Annas was high priest from AD 6-15 and while the function lasts only a while, the ceremonial title lasts for life, so he is still called a high priest.
And of course, Jesus responds here to the threats and intimidations openly (boldly- parresia), which gives me a good opportunity to address a question I had a couple weeks ago- is parresia related to piracy? The short answer is "no." The greek root for piracy is "peirates"- a pirate, or raider, or enemy.
Though this night being described, Jesus finds himself surrounded by enemies.
John 18:19–27 ESV

The high priest then questioned Jesus about his disciples and his teaching. Jesus answered him, “I have spoken openly to the world. I have always taught in synagogues and in the temple, where all Jews come together. I have said nothing in secret. Why do you ask me? Ask those who have heard me what I said to them; they know what I said.” When he had said these things, one of the officers standing by struck Jesus with his hand, saying, “Is that how you answer the high priest?” Jesus answered him, “If what I said is wrong, bear witness about the wrong; but if what I said is right, why do you strike me?” Annas then sent him bound to Caiaphas the high priest.

Now Simon Peter was standing and warming himself. So they said to him, “You also are not one of his disciples, are you?” He denied it and said, “I am not.” One of the servants of the high priest, a relative of the man whose ear Peter had cut off, asked, “Did I not see you in the garden with him?” Peter again denied it, and at once a rooster crowed.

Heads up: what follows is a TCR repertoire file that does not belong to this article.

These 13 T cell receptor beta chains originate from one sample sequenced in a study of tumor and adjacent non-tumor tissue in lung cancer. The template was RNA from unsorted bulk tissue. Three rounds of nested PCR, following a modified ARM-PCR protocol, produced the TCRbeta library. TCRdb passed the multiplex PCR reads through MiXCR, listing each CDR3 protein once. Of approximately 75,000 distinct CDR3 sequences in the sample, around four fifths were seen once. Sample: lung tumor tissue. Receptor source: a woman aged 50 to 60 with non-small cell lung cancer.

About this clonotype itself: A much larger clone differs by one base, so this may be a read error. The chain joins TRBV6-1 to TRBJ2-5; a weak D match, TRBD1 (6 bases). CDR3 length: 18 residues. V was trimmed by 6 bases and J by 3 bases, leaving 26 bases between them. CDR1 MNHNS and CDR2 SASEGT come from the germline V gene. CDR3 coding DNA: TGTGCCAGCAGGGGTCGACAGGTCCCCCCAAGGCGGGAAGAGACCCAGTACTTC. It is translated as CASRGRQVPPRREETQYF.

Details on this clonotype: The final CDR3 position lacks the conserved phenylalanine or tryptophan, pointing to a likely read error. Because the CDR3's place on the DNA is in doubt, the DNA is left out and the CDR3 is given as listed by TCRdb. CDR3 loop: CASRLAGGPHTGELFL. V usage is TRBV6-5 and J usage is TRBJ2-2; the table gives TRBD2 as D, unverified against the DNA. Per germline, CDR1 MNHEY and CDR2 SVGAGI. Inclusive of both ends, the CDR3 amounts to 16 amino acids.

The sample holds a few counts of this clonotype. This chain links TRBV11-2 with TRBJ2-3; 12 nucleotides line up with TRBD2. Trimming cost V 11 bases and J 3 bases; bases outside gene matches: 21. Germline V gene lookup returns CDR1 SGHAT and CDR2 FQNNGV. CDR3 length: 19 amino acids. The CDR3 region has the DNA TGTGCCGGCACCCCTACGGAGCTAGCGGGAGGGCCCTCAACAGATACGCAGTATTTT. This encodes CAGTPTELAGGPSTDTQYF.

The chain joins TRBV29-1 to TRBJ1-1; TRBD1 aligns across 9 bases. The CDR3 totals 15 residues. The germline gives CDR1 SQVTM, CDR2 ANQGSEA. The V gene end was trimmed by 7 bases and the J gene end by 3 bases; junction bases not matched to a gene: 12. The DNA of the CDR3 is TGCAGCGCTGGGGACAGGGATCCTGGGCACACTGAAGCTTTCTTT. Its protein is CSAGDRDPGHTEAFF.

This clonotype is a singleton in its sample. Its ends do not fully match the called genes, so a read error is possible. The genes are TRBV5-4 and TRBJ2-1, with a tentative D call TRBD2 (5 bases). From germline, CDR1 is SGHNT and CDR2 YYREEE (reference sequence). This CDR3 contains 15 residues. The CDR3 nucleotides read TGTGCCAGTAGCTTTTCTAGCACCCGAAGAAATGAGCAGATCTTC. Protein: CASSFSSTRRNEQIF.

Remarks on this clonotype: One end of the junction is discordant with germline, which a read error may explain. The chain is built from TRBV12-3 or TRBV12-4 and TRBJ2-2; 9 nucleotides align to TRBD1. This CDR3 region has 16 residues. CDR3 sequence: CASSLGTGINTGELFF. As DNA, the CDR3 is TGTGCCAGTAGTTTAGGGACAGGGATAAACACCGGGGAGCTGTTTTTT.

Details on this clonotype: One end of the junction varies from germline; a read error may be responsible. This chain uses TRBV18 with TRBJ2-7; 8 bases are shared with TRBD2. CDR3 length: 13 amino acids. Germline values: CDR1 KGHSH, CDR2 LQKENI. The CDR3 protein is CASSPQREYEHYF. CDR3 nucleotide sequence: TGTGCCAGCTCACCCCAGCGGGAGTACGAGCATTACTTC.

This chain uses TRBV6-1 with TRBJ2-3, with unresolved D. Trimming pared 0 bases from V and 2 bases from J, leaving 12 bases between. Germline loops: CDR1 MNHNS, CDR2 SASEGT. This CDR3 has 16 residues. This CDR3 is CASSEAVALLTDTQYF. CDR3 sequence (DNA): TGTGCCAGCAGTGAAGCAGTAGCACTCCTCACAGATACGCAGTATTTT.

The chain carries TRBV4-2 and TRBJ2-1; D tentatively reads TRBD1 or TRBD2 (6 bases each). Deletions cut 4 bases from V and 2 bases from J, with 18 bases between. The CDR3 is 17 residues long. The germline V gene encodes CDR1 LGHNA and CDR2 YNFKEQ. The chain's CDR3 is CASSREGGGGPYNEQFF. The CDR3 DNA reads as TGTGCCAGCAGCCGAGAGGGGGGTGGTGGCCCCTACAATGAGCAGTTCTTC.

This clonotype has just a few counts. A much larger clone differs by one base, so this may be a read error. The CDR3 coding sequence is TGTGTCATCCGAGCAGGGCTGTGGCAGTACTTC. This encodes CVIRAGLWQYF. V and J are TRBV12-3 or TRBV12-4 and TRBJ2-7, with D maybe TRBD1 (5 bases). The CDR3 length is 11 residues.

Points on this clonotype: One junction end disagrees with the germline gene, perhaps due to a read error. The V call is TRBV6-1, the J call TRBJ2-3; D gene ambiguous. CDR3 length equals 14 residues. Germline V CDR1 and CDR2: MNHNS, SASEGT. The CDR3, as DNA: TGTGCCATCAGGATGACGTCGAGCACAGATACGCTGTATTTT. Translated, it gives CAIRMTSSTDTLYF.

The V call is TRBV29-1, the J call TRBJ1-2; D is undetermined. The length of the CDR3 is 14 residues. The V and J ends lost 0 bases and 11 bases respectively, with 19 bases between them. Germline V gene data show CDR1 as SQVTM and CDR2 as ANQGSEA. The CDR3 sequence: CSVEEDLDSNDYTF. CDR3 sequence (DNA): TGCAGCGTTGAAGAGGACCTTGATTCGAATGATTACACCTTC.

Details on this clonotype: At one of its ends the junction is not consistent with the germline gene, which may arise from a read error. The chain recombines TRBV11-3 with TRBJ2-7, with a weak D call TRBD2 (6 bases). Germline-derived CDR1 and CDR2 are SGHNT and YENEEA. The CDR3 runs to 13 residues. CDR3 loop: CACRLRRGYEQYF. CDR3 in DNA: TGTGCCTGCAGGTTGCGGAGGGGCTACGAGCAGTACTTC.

And like so many of us, Peter denies his Lord and betrays him, and immediately regrets it. he is immediately overcome with grief for it. And Matthew says he wept bitterly.
And we weep bitterly for our sins. But the important thing is that this is not where the story ends. Not for Peter and not for us. We can repent. We can turn. We can give our sin to Jesus in exchange for his righteousness. We can trust him for our salvation. Wretches though we are, we are beloved. "If we are faithless, he is faithful, for he cannot deny himself," Paul says.
So when you sin, yes, weep bitterly for a time. Your sin, my sin, killed Jesus, but God's power raised him from the dead. And Jesus' blood declares that if you in him, you are innocent. You are forgiven. You are loved. But if you aren't in Jesus, you are standing in judgement for the evil that you have done. If you are rejecting the grace offered to you by God, you are standing in his wrath.
What reason do you have not to repent today? If you've been betrayed, what reason do you have not to give your hurt and pain to Jesus? Forgiveness is life-giving. Heaven is going to be a wonderful place and Hell is hot, and forever is a long time. Give your sins to Jesus, trust in him for salvation. Stop betraying him. Receive grace. Receive the Holy Spirit in baptism. Receive peace and joy.
Keep coming back, and we'll talk about why the charcoal fire is significant in a few weeks.